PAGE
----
What the death of print magazines means to millennials

According to Women’s Wear Daily, Condé Nast announced it will discontinue Teen Vogue’s print edition, which had only been publishing quarterly since fall 2016. Additionally, print editions of GQ, Glamour, Allure, Architectural Digest, Bon Appétit, W, and Condé Nast Traveler will be published less.

Condé Nast isn’t alone, either. Other prominent media networks are also experiencing similar cutbacks in print magazines. In August, New York City’s alternative weekly, the Village Voice, announced it will cease its print edition after six decades of distributing free papers, NPR explained. Additionally, a month later, Nylon announced they will no longer publish a print edition, WWD reported.

Although I’d been using the Internet since I was seven years old, I often read printed issues of Teen Vogue, and even had a print subscription for a few years.

It all started when I was 11 years old. My mom came home from the drugstore with mascara and the latest copy of the magazine in hopes of luring me away from my baseball card collection and Eagles jersey. It was clear her intent was to further feminize me, but it failed. I rejected the beauty conventions on the glossy pages, but their single multi-page feature always caught my attention, because it discussed societal problems like eating disorders, drug addictions, and domestic violence.

Flash forward to earlier this month, when the most recent edition of Teen Vogue was delivered in my mailbox. I dropped my work responsibilities that morning to skip through it, reading it page-by-page without skipping a line. I swooned over the feature interview of Amandla Stenberg by Janelle Monae, a photo spread of different social demonstrations over the past year, a reflective essay on vogueing and LGBTQ youth, and a wellness piece about menstrual health.

When I read the news of Teen Vogue discontinuing its print edition on Thursday morning, it felt like a breakup of a 13-year relationship.


I felt angry more than anything, because as publications invest more in branding, the quality of their content becomes less important.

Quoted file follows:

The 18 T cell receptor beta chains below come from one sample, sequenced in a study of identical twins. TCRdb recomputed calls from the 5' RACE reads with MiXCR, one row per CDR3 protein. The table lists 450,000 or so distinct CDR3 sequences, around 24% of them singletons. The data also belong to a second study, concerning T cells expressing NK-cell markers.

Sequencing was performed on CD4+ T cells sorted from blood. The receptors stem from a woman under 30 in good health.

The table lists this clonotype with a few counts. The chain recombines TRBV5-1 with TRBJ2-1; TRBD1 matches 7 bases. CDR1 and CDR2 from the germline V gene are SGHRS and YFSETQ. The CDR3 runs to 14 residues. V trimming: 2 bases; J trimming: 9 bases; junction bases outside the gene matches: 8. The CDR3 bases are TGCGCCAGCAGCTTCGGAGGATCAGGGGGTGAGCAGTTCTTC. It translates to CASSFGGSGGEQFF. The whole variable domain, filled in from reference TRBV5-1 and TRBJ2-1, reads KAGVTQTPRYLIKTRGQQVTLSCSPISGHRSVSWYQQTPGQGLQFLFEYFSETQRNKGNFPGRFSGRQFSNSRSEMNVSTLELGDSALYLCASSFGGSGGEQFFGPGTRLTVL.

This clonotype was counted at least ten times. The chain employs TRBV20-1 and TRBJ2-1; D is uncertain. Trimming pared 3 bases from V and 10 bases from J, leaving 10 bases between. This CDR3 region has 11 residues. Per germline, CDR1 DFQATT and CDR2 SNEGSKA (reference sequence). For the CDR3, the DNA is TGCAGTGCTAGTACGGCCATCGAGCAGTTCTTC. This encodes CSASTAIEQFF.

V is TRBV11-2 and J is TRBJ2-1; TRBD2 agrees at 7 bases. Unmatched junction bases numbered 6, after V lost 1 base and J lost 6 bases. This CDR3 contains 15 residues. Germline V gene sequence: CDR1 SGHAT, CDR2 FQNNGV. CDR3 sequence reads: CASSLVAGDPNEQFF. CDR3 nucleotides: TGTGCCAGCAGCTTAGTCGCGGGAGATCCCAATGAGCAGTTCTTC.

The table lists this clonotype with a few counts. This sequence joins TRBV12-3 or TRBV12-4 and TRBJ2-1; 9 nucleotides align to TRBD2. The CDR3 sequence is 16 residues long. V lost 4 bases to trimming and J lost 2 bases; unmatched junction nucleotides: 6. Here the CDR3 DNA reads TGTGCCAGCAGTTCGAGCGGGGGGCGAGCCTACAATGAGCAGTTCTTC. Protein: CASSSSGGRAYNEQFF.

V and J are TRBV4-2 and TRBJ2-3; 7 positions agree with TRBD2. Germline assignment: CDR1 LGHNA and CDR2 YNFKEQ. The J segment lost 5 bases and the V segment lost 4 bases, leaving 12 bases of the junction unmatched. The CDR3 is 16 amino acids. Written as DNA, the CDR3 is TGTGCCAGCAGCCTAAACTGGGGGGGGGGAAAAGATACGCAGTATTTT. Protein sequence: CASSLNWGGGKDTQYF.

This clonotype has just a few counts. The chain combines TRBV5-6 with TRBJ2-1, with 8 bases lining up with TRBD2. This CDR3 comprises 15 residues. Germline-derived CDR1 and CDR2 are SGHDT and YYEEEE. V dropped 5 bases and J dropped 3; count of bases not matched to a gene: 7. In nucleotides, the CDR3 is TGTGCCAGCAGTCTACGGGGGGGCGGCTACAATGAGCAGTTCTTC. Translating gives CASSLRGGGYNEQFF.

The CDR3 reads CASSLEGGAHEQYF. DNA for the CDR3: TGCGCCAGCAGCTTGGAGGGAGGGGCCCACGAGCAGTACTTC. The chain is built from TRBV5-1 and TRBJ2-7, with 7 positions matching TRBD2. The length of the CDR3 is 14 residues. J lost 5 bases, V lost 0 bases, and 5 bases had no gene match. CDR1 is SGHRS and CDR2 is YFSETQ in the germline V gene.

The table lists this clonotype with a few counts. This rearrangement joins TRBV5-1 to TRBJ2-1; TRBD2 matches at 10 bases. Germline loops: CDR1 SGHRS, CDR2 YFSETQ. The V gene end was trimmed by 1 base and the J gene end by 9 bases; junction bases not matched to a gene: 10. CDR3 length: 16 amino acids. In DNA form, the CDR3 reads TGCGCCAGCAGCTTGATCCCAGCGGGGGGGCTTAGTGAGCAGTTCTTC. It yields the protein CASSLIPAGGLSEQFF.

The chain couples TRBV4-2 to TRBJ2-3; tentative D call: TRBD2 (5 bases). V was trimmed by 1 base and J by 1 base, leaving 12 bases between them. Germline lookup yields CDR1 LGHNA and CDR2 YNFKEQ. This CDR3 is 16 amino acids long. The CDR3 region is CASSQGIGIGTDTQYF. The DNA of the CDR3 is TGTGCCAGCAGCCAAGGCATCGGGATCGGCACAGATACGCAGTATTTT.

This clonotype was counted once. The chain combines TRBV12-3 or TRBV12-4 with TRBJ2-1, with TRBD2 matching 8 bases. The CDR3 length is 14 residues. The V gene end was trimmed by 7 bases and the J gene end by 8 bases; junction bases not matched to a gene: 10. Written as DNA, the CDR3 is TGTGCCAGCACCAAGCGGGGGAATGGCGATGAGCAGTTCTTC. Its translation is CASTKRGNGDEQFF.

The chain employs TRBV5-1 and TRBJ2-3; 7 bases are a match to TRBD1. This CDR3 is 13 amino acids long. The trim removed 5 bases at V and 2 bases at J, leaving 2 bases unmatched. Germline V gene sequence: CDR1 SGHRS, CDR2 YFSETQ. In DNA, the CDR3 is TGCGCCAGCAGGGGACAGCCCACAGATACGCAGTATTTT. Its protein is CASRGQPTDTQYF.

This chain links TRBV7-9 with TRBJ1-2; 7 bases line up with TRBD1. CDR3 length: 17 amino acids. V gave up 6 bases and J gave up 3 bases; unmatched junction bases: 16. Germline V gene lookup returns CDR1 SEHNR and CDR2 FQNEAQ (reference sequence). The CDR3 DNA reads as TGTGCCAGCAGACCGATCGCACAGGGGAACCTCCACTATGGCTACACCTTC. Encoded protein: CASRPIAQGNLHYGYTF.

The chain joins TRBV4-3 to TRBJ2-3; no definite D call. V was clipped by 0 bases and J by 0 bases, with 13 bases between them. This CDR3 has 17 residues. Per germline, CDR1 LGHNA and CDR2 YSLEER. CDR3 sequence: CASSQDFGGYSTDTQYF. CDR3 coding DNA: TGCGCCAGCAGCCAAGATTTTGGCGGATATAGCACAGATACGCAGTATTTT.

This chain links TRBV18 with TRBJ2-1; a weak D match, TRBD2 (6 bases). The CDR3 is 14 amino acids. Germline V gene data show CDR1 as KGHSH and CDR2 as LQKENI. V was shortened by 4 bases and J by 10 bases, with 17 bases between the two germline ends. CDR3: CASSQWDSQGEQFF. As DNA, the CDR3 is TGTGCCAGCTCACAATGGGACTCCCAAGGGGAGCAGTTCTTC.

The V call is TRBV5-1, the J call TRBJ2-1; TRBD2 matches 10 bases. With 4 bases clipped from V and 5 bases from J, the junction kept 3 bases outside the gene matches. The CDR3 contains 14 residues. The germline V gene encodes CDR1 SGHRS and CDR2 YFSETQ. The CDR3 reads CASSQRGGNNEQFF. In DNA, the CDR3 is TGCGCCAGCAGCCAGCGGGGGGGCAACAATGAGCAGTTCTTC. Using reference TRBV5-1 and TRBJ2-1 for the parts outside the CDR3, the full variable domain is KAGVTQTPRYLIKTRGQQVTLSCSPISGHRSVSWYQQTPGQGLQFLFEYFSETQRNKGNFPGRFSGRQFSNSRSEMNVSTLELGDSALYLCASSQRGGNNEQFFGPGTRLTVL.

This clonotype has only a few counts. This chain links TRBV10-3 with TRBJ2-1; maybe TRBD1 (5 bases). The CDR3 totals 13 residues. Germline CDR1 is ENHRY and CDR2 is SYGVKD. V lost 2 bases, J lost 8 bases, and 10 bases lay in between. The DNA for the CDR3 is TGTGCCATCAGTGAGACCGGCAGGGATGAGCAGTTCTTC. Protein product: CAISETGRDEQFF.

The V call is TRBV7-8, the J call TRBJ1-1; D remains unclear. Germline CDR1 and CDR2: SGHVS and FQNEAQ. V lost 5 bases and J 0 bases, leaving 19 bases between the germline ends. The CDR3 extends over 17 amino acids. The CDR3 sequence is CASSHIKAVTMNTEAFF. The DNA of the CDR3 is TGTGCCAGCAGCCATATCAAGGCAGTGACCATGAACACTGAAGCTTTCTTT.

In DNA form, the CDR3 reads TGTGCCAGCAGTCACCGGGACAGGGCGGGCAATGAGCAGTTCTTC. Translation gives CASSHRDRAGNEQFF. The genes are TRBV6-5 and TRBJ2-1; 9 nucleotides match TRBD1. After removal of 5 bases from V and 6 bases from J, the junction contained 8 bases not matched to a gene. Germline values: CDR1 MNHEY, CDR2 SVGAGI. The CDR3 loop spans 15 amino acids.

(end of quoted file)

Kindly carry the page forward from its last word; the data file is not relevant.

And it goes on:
Likewise, the reader becomes less important when compared to the sponsor.

In The Sponsor: Notes on a Modern Potentate, radio historian Erik Barnouw explains how pharmaceutical companies were among the biggest sponsors in broadcasting from 1930 onward. CBS hosted a medical advice show in the style of an audio advice column, promoting drugs to Great Depression-era audiences who couldn’t afford to visit a doctor. The show received 10,000 to 20,000 letters a week, which required a boxtop or “proof of purchase” for a specific product in order to be considered. Here, the goal wasn’t to actually provide credible information to news consumers, but to sell products, specifically drugs.

While CBS’s merchandising scheme seemed less transparent nearly a century ago, it’s naive to assume it won’t happen again. According to MediaShift, The New York Times has already been blurring the lines between sponsored and non-sponsored content.

Furthermore, this summer, Condé Nast spearheaded neuroscientific research, which concluded that sponsored content outperformed video advertising, according to a company press release. The media company has the finances to invest in business, but not in a print edition, which includes the labor required to produce it. If the trend of investing in branded content over quality journalism persists, then the media climate will suffer.

Millennials won’t be the only ones to feel the loss of print media.

Gen-Zers particularly will (and already have) live in a media climate with significantly less printed materials, compared to the decades before. They’re the first generation of media consumers to rely on the Internet, especially on social media platforms, for news. When consumers rely more on the Internet — a place where anyone can create a news platform and say nearly anything they want — credible information is jeopardized. Digital media literacy isn’t integrated enough into our country’s education system to keep up with the changing media climate, either.

The elephant in the room is this: we’re learning about the folding of these print editions on the Internet, rather than in print itself. Unfortunately, we’ve seen here that media companies have failed to find a balance between print and online publishing. Many publications still strategized using pre-Internet conventions, which are destined to fail in the present age of media.

But compared to any other publication, Teen Vogue seemed to hit it right, especially since hiring now Editor-In-Chief Elaine Welteroth (who is also the youngest EIC the publication has ever had). It’s viral political content from a left-wing and progressive perspective — with hit pieces like “Donald Trump Is Gaslighting America” by Lauren Duca and “White Male Terrorists Are an Issue We Need to Talk About” by Lincoln Anthony Blades — has helped the publication earn a “woke” reputation and the nickname of “Guillotine Vogue.” Many adult subscribers, like myself, bought subscriptions because their online content had become so powerful.

After all, if Teen Vogue can’t make print media happen, who can?